Almost half of the employees at DoSomething.org walked out this morning demanding that CEO Aria Finger resign. The work stoppage comes weeks after the board of directors reinstated her subsequent to an investigation into allegations against executive leadership about work culture and abusive treatment.
A message to DoSomething.org’s press team was not returned by posting.
Using the hashtag #DoSomethingDidNothing and #DSWalkout, employees at the at the New York City-based nonprofit focused on youth activism followed in the footsteps of staff at Crisis Text Line (CTL), who staged a similar protest in June regarding claims of a hostile work environment around bullying and racism under Founder and CEO Nancy Lublin, who was ousted shortly thereafter. Lublin also founded DoSomething.org and left the organization to run the spinoff Crisis Text Line, created in 2015. Finger, the former chief operating officer under Lublin, succeeded her as CEO.
Finger took a leave of absence in June and returned as CEO about two months later, “with the unanimous approval of the board.”
A Twitter account, @DoSomethingEquity, posted a statement this morning, calling on Finger to resign and outlining allegation as reasons for the demand. Other Twitter accounts identified as DoSomething.org employees Tweeted support for the walkout. The statement read, in part: “We have patiently participated in and awaited the results of an investigation with the hope that this would be the start of a serious effort to address discrimination, anti-Blackness, microaggressions, tokenism, and unequitable practices at DoSomething. The events that have taken place over the past 8 weeks, and especially in the past few days, have exposed that you, Aria, and the DoSomething Board of Directors are not putting us on a path to address these concerns.”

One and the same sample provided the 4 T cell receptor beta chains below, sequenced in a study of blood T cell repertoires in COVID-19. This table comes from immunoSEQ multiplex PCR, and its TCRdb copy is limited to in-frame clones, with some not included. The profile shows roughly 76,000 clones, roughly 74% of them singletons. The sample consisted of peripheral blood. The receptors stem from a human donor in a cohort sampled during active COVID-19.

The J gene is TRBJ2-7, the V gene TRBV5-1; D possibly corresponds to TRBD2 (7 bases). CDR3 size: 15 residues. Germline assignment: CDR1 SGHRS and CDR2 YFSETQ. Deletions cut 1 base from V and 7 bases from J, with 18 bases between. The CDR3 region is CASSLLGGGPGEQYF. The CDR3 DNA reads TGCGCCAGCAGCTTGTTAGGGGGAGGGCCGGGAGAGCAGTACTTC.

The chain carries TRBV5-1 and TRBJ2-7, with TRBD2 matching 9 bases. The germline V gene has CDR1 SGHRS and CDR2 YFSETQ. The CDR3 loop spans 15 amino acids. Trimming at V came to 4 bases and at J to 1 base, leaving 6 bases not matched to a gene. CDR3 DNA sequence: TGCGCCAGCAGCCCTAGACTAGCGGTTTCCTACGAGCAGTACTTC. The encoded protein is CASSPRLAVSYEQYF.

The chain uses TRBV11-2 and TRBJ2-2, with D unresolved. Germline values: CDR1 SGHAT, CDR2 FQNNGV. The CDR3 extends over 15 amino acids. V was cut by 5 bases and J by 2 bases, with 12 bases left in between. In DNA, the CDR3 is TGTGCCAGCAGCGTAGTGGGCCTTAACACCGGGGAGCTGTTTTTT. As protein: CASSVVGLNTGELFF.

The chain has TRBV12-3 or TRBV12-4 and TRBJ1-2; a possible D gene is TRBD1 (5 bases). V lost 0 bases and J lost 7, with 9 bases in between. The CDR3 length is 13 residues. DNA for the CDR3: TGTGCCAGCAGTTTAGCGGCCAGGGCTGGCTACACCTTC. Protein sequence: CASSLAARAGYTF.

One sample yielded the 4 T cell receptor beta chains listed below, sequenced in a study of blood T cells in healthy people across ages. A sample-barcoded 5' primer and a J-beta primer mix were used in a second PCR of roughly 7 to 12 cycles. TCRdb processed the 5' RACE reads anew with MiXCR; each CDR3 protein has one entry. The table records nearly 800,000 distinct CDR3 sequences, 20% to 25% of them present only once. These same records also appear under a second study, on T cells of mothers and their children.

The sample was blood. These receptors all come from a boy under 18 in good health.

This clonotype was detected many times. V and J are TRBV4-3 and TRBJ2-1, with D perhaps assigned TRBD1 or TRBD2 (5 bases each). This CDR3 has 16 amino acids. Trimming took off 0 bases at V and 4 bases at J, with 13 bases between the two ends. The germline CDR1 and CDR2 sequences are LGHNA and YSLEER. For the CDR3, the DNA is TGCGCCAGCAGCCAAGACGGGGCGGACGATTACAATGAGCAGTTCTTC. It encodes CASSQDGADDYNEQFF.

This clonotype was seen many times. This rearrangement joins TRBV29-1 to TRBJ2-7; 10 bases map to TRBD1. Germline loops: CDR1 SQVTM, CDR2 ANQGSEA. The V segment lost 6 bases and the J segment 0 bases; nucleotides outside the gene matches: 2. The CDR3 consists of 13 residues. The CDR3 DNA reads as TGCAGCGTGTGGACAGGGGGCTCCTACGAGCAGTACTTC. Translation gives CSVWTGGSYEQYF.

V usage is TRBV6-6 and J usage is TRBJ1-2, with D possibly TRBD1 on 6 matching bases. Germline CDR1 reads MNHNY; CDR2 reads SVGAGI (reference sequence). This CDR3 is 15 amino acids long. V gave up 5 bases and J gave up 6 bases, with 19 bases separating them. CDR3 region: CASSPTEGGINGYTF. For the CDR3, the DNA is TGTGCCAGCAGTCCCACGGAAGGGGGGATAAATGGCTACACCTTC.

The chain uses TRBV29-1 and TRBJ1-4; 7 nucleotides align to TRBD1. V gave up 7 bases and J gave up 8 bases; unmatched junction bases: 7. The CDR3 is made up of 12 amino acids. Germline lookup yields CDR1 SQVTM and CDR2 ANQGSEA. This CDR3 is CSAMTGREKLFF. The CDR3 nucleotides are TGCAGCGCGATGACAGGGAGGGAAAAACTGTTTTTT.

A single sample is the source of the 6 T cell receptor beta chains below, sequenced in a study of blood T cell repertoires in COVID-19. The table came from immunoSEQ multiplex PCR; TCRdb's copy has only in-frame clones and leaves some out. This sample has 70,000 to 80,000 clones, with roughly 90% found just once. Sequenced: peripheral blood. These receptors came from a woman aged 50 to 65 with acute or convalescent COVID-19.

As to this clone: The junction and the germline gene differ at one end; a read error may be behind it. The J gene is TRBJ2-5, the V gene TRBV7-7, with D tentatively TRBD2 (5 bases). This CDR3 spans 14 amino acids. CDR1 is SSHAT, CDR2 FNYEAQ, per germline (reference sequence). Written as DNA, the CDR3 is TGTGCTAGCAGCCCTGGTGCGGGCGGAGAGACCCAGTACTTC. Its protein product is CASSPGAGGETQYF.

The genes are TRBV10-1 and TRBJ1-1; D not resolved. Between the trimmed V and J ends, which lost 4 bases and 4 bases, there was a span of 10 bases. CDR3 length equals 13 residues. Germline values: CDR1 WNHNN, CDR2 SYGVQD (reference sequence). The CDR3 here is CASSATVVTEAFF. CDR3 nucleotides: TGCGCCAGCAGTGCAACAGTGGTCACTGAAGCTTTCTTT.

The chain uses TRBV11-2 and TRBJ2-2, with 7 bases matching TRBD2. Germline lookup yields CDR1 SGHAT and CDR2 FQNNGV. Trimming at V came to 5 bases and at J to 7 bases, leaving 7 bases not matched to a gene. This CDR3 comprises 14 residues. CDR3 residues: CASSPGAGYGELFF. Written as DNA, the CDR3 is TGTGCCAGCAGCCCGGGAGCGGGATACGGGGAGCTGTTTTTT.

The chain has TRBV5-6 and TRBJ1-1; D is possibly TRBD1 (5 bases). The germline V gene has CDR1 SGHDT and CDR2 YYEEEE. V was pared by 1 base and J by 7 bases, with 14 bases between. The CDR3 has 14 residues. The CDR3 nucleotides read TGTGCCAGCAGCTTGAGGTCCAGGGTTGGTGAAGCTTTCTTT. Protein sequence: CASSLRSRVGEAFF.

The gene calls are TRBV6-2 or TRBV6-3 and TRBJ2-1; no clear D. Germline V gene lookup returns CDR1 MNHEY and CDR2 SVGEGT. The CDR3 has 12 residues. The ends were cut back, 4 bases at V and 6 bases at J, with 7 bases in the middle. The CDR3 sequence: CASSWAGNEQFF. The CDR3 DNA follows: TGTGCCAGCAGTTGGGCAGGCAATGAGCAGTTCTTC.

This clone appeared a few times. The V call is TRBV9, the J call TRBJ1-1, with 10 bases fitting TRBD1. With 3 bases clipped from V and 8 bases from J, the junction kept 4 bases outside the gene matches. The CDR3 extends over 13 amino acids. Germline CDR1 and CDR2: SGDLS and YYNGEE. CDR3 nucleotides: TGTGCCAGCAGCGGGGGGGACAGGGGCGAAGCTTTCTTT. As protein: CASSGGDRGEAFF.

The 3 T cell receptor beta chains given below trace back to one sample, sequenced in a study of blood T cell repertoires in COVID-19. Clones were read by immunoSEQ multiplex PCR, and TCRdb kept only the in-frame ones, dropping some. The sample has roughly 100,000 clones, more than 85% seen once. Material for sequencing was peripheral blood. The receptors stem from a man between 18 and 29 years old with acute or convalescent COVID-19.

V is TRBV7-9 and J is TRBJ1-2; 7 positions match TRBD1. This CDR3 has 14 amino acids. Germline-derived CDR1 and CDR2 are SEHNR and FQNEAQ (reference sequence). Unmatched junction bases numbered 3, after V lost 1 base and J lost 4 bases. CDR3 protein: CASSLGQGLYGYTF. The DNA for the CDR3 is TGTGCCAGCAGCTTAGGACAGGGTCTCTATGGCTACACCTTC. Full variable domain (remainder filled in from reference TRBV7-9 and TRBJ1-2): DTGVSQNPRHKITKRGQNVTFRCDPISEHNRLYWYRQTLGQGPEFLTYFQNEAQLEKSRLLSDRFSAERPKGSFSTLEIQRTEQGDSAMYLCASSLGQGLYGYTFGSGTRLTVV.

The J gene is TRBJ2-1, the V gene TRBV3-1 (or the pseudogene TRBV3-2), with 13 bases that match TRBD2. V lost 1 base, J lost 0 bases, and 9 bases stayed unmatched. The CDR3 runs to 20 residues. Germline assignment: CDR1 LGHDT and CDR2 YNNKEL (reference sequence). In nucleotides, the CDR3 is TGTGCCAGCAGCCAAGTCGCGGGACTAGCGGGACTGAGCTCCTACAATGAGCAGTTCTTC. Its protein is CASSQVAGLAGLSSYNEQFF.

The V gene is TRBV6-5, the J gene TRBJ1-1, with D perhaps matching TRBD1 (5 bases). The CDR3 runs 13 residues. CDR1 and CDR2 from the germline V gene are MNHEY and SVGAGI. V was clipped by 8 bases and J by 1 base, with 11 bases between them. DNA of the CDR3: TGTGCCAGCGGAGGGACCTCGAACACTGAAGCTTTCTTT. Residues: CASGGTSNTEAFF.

A second letter was signed by employees older than 25 — described as “old people” on staff at DoSomething.org — standing in solidarity with younger colleagues until their demand of Finger’s resignation is met.
An employee confirmed that 24 of the 50 staff members, not including executive team, participated in the walkout. They have not received a response from the board or management as of late this afternoon so they don’t plan to return to work on Wednesday.
My name is Tej. I’m the Civic Action Lead @dosomething. I lead the team that’s registered 130k+ young voters this year. Today I’m walking out of work, demanding the resignation of @ariaIrene. #DoSomethingDidNothing 1/33
— Tej Gokhale (@tejmgo) September 8, 2020
In a 33-Tweet Twitter thread, Tej Gokhale describes himself as a Civic Action Lead at DoSomething.org and recounts several alleged incidents in his three years working at the organization. Among the allegation are being sexually assaulted as a 19-year-old by a fellow employee on a staff retreat in 2018 and a manager proposing afternoon shots of liquor to “reset” their relationship despite being underage.
“I shared all of this and more with the DS lawyers when they were investigating the past 8 weeks. I corroborated stories of Black women using a janitorial closet as a safe space. Stories of Black colleagues who were gaslit and tokenized systematically. The Board refused to release an anonymized version of the report, summarizing the findings as ‘culture issues’ within the organization, with respect to professionalism, staffing, and inclusion.”
The board’s statement last month reinstating Finger included initial changes, such as regular meetings between the Employee Resource Groups and the board; hiring a dedicated HR professional with meaningful diversity, equity and inclusion (DEI) experience to focus on establishing clear channels for reporting and addressing employee concerns, codifying sharing equitable pay and promotion practices, and overseeing establishment of new employee development programs for Black, Indigenous and People of Color (BIPOC).
“They say there was nothing the lawyers found that proved @ariaIrene [Finger] should not be CEO. I hope you see just how wrong that is,” Gokhale, who identifies as BIPOC, said via Twitter. Employees have given Finger “constant feedback that isn’t acted upon” and that “trust was lost a long time ago,” he added. “We have tried to work within to change the org for years. Nothing’s changed.”